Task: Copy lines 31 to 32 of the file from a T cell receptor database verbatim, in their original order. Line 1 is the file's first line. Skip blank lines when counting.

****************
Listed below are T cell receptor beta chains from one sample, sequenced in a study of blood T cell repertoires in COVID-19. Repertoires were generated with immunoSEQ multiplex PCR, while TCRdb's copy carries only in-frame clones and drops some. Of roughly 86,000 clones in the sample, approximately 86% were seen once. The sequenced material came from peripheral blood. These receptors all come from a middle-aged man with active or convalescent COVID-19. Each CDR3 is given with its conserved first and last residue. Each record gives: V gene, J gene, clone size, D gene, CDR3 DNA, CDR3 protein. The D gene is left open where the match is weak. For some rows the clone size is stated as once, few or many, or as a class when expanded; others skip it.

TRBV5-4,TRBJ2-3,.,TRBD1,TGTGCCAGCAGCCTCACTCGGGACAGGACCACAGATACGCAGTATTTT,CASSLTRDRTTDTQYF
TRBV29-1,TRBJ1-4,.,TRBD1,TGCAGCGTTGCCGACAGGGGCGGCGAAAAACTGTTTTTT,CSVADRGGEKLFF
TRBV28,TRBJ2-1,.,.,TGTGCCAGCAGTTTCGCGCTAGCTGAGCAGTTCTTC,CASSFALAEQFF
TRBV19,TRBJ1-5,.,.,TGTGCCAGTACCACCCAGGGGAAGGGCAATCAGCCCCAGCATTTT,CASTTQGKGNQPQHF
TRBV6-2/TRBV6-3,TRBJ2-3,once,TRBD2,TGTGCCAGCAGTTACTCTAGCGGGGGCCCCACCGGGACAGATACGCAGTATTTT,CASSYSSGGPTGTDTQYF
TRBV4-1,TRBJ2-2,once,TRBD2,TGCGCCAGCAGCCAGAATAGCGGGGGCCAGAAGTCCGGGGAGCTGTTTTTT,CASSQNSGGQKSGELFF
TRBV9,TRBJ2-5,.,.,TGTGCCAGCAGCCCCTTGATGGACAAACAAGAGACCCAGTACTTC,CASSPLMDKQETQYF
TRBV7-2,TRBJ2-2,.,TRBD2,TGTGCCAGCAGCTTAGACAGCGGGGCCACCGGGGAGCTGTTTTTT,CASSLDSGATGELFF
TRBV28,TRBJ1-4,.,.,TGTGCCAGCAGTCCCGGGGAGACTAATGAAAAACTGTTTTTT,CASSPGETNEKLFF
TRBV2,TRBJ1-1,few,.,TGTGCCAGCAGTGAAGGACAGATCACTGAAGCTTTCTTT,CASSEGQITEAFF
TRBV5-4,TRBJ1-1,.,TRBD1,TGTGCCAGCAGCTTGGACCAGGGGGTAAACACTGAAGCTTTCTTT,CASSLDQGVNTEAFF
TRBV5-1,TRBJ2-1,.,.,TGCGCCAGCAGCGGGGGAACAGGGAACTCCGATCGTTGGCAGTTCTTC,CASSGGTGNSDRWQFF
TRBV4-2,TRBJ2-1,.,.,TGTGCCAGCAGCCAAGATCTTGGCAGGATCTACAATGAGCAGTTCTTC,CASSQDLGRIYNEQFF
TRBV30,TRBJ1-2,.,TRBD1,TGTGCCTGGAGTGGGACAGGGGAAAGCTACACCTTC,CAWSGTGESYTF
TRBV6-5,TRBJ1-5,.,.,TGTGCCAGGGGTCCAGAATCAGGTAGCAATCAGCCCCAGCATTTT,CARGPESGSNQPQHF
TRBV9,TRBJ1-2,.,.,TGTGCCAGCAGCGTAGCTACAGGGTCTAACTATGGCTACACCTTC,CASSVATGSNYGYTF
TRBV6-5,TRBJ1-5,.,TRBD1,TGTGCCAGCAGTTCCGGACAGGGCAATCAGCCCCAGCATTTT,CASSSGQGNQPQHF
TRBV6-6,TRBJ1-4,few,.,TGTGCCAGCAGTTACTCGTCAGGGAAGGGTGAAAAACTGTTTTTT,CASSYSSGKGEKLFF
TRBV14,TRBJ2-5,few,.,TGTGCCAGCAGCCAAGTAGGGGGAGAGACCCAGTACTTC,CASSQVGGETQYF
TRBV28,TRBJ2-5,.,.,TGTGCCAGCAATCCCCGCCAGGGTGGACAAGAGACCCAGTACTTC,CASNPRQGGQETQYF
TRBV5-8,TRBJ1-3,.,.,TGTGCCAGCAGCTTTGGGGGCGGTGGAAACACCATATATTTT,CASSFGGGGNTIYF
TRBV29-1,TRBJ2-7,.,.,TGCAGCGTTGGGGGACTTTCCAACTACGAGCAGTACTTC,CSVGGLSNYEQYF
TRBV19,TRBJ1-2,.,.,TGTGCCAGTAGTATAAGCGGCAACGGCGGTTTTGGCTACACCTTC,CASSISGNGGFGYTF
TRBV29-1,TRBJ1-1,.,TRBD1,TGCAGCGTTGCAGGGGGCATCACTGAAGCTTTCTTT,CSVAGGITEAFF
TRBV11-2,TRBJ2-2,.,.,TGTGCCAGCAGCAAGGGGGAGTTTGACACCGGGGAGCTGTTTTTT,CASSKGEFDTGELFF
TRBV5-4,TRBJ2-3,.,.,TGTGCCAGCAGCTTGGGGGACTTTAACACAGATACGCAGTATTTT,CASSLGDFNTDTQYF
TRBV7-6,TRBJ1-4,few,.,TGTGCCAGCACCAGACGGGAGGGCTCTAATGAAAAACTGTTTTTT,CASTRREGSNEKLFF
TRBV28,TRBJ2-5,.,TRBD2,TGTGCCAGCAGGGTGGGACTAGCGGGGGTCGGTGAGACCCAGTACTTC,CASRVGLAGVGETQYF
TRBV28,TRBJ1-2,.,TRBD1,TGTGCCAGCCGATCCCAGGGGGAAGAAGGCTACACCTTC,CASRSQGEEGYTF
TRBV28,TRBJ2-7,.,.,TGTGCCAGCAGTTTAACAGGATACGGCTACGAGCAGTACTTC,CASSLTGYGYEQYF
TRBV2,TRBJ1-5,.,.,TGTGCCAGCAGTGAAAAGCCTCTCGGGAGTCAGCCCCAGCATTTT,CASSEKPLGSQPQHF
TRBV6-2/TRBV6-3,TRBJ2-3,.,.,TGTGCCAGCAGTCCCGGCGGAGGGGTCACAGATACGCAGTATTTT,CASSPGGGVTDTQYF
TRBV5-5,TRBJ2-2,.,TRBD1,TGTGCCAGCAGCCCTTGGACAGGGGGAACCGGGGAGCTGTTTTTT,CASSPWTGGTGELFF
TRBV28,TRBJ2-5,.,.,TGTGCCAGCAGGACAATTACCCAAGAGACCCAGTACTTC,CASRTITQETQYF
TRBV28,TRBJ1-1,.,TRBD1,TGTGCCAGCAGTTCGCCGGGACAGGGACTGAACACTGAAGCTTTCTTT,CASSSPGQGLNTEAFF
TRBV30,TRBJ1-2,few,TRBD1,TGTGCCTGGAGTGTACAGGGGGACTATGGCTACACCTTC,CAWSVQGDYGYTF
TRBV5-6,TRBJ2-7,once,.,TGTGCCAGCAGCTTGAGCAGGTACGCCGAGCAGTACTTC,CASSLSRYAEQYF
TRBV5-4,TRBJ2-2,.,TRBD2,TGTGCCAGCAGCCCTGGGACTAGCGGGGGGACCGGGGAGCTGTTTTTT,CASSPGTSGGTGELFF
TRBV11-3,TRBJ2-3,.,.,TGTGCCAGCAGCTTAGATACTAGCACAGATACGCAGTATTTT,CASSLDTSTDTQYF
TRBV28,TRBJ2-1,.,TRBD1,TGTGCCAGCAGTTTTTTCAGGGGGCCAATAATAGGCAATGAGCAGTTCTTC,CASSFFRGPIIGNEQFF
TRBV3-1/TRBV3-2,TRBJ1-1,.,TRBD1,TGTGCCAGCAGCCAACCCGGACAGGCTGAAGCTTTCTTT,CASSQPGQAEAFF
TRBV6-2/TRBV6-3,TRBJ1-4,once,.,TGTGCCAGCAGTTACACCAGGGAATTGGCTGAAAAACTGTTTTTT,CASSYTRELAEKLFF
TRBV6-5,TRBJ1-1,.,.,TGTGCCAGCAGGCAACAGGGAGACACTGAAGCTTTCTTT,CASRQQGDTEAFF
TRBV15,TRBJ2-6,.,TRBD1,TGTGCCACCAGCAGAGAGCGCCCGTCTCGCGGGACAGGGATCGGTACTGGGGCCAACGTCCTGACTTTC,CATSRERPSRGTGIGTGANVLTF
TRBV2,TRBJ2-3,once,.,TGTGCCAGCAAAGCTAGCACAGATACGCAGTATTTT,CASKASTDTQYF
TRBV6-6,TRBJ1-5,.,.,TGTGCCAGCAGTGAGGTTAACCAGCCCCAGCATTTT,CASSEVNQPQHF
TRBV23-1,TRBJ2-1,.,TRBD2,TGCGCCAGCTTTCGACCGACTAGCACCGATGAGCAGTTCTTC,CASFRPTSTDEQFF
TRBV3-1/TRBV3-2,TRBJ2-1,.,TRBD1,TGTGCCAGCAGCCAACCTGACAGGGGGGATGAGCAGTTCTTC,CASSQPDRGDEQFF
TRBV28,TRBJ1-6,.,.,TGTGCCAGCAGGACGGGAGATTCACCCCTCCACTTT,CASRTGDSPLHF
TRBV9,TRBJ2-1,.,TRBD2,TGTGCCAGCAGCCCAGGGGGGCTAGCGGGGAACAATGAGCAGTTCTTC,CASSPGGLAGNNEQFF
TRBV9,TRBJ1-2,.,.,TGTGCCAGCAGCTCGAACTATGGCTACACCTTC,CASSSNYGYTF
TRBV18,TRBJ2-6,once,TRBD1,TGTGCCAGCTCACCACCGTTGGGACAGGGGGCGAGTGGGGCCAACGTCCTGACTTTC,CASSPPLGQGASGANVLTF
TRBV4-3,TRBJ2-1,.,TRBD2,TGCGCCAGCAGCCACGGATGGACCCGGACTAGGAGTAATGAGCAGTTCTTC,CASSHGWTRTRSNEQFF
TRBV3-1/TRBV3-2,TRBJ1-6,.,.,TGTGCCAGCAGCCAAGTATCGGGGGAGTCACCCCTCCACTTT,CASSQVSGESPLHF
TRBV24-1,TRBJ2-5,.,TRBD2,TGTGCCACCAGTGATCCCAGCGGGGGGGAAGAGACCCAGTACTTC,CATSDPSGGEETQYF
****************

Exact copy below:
TRBV28,TRBJ2-7,.,.,TGTGCCAGCAGTTTAACAGGATACGGCTACGAGCAGTACTTC,CASSLTGYGYEQYF
TRBV2,TRBJ1-5,.,.,TGTGCCAGCAGTGAAAAGCCTCTCGGGAGTCAGCCCCAGCATTTT,CASSEKPLGSQPQHF